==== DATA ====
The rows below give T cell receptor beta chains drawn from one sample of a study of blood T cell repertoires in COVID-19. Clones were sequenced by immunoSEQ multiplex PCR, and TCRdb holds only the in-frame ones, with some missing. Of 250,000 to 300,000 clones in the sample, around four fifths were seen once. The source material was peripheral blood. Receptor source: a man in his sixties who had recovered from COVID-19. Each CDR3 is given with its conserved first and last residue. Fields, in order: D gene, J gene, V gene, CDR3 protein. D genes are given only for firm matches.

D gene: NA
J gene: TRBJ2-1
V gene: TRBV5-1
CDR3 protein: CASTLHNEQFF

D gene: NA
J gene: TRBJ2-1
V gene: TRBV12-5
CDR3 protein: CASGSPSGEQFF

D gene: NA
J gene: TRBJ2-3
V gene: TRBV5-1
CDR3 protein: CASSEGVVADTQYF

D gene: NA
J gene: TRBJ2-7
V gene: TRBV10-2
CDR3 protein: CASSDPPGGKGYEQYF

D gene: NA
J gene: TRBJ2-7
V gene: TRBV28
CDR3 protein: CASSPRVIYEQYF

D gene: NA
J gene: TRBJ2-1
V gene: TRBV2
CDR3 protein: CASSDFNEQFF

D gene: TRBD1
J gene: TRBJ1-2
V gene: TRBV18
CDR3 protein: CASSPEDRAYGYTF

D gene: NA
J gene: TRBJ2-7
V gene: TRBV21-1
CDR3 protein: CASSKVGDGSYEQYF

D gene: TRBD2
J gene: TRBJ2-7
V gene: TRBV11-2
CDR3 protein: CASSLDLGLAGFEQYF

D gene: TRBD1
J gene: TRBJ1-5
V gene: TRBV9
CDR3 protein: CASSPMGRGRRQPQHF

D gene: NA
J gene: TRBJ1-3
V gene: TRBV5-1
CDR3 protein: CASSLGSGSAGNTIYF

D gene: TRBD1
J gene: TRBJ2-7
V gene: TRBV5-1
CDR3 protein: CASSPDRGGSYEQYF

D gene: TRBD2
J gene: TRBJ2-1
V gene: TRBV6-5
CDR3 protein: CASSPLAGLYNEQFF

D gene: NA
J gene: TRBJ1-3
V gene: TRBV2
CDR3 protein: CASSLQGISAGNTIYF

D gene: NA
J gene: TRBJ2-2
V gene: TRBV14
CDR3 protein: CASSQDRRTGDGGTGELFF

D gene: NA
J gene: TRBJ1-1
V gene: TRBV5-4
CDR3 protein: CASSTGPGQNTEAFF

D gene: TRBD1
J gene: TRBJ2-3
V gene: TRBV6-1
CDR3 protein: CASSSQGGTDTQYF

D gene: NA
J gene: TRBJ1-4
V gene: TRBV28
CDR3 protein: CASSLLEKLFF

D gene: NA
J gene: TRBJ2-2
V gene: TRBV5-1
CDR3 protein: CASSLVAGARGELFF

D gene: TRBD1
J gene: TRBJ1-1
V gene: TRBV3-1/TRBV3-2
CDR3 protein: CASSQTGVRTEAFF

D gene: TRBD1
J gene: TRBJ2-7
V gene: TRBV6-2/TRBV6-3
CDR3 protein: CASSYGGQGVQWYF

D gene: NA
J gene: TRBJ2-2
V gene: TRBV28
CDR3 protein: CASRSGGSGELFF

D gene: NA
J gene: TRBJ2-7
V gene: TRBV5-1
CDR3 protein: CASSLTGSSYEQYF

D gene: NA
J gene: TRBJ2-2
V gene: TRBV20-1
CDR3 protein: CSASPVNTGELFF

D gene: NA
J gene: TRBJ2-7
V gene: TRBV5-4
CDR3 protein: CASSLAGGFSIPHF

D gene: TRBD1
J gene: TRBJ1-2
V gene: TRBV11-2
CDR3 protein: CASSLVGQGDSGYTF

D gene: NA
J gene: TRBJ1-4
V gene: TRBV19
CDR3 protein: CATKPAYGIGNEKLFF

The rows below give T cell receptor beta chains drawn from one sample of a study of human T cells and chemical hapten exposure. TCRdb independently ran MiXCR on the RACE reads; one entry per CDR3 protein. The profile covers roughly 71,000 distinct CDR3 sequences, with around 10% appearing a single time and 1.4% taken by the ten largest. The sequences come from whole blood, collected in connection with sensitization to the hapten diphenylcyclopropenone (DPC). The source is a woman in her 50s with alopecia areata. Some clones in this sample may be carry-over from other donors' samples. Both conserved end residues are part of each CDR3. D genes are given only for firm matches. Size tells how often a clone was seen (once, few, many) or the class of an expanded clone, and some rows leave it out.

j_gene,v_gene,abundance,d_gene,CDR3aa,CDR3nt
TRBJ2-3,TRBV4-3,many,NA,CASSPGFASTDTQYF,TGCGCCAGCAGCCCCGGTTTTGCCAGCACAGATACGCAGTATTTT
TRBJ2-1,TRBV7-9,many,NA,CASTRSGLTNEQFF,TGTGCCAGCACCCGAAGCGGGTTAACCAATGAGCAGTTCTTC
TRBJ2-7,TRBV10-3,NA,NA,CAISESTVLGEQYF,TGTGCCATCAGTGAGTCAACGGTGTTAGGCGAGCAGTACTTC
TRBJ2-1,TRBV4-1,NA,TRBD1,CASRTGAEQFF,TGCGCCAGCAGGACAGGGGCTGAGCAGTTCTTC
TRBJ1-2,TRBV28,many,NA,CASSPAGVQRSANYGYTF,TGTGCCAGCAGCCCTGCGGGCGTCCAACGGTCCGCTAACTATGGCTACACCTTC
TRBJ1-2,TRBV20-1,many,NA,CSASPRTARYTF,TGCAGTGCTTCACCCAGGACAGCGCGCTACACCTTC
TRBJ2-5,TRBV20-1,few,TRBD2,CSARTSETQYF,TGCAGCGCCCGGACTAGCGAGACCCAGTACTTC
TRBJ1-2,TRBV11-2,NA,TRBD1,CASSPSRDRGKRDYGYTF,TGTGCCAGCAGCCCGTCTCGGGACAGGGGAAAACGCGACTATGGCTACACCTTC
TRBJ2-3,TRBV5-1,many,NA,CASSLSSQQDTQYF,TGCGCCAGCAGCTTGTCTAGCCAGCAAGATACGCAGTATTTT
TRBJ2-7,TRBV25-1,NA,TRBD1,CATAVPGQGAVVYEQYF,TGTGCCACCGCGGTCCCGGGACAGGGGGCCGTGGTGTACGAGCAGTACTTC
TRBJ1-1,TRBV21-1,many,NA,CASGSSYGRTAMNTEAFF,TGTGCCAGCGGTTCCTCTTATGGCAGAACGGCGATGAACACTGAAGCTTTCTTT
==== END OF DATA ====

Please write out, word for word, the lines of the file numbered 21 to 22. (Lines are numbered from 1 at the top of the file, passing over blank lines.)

CDR3 protein: CASSPRVIYEQYF

D gene: NA